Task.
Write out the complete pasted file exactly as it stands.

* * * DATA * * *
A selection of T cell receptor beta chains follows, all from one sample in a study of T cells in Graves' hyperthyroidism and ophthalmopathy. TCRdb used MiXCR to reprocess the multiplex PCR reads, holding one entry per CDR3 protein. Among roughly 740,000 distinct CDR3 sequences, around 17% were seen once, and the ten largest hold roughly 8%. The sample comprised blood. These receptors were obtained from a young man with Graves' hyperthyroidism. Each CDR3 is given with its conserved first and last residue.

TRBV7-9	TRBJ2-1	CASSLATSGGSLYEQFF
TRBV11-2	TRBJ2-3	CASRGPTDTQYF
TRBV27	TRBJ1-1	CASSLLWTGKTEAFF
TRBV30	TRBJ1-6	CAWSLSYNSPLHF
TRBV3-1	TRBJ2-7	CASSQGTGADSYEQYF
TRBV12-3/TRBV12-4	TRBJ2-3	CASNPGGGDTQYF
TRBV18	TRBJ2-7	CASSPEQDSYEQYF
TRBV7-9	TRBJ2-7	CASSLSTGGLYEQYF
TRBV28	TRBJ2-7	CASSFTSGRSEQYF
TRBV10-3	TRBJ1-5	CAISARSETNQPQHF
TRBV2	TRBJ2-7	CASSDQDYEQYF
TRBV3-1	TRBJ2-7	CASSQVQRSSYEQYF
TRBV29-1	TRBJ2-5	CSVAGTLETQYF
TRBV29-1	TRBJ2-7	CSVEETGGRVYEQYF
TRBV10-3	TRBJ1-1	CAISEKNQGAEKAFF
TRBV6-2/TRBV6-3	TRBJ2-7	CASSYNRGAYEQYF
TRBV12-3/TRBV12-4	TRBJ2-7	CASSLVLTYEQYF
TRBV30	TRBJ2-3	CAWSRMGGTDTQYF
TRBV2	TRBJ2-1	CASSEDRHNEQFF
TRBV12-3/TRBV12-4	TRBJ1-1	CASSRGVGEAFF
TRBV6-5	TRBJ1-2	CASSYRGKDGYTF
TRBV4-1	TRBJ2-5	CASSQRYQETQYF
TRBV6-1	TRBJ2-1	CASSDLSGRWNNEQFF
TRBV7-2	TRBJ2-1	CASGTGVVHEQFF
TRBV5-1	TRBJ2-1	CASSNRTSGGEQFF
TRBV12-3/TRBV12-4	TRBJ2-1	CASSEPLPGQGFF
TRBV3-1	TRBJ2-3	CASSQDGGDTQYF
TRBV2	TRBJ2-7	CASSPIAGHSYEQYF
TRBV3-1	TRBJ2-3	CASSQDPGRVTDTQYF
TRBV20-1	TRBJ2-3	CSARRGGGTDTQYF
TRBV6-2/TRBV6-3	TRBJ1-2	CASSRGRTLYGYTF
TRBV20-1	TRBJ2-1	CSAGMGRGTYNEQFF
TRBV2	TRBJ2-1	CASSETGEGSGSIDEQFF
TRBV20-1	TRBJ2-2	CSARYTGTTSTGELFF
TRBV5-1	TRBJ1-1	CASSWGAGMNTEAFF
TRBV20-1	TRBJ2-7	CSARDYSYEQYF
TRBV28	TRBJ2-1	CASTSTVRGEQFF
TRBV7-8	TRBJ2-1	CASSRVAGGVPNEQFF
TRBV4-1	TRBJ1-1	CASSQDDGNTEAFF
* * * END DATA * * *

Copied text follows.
A selection of T cell receptor beta chains follows, all from one sample in a study of T cells in Graves' hyperthyroidism and ophthalmopathy. TCRdb used MiXCR to reprocess the multiplex PCR reads, holding one entry per CDR3 protein. Among roughly 740,000 distinct CDR3 sequences, around 17% were seen once, and the ten largest hold roughly 8%. The sample comprised blood. These receptors were obtained from a young man with Graves' hyperthyroidism. Each CDR3 is given with its conserved first and last residue.

TRBV7-9	TRBJ2-1	CASSLATSGGSLYEQFF
TRBV11-2	TRBJ2-3	CASRGPTDTQYF
TRBV27	TRBJ1-1	CASSLLWTGKTEAFF
TRBV30	TRBJ1-6	CAWSLSYNSPLHF
TRBV3-1	TRBJ2-7	CASSQGTGADSYEQYF
TRBV12-3/TRBV12-4	TRBJ2-3	CASNPGGGDTQYF
TRBV18	TRBJ2-7	CASSPEQDSYEQYF
TRBV7-9	TRBJ2-7	CASSLSTGGLYEQYF
TRBV28	TRBJ2-7	CASSFTSGRSEQYF
TRBV10-3	TRBJ1-5	CAISARSETNQPQHF
TRBV2	TRBJ2-7	CASSDQDYEQYF
TRBV3-1	TRBJ2-7	CASSQVQRSSYEQYF
TRBV29-1	TRBJ2-5	CSVAGTLETQYF
TRBV29-1	TRBJ2-7	CSVEETGGRVYEQYF
TRBV10-3	TRBJ1-1	CAISEKNQGAEKAFF
TRBV6-2/TRBV6-3	TRBJ2-7	CASSYNRGAYEQYF
TRBV12-3/TRBV12-4	TRBJ2-7	CASSLVLTYEQYF
TRBV30	TRBJ2-3	CAWSRMGGTDTQYF
TRBV2	TRBJ2-1	CASSEDRHNEQFF
TRBV12-3/TRBV12-4	TRBJ1-1	CASSRGVGEAFF
TRBV6-5	TRBJ1-2	CASSYRGKDGYTF
TRBV4-1	TRBJ2-5	CASSQRYQETQYF
TRBV6-1	TRBJ2-1	CASSDLSGRWNNEQFF
TRBV7-2	TRBJ2-1	CASGTGVVHEQFF
TRBV5-1	TRBJ2-1	CASSNRTSGGEQFF
TRBV12-3/TRBV12-4	TRBJ2-1	CASSEPLPGQGFF
TRBV3-1	TRBJ2-3	CASSQDGGDTQYF
TRBV2	TRBJ2-7	CASSPIAGHSYEQYF
TRBV3-1	TRBJ2-3	CASSQDPGRVTDTQYF
TRBV20-1	TRBJ2-3	CSARRGGGTDTQYF
TRBV6-2/TRBV6-3	TRBJ1-2	CASSRGRTLYGYTF
TRBV20-1	TRBJ2-1	CSAGMGRGTYNEQFF
TRBV2	TRBJ2-1	CASSETGEGSGSIDEQFF
TRBV20-1	TRBJ2-2	CSARYTGTTSTGELFF
TRBV5-1	TRBJ1-1	CASSWGAGMNTEAFF
TRBV20-1	TRBJ2-7	CSARDYSYEQYF
TRBV28	TRBJ2-1	CASTSTVRGEQFF
TRBV7-8	TRBJ2-1	CASSRVAGGVPNEQFF
TRBV4-1	TRBJ1-1	CASSQDDGNTEAFF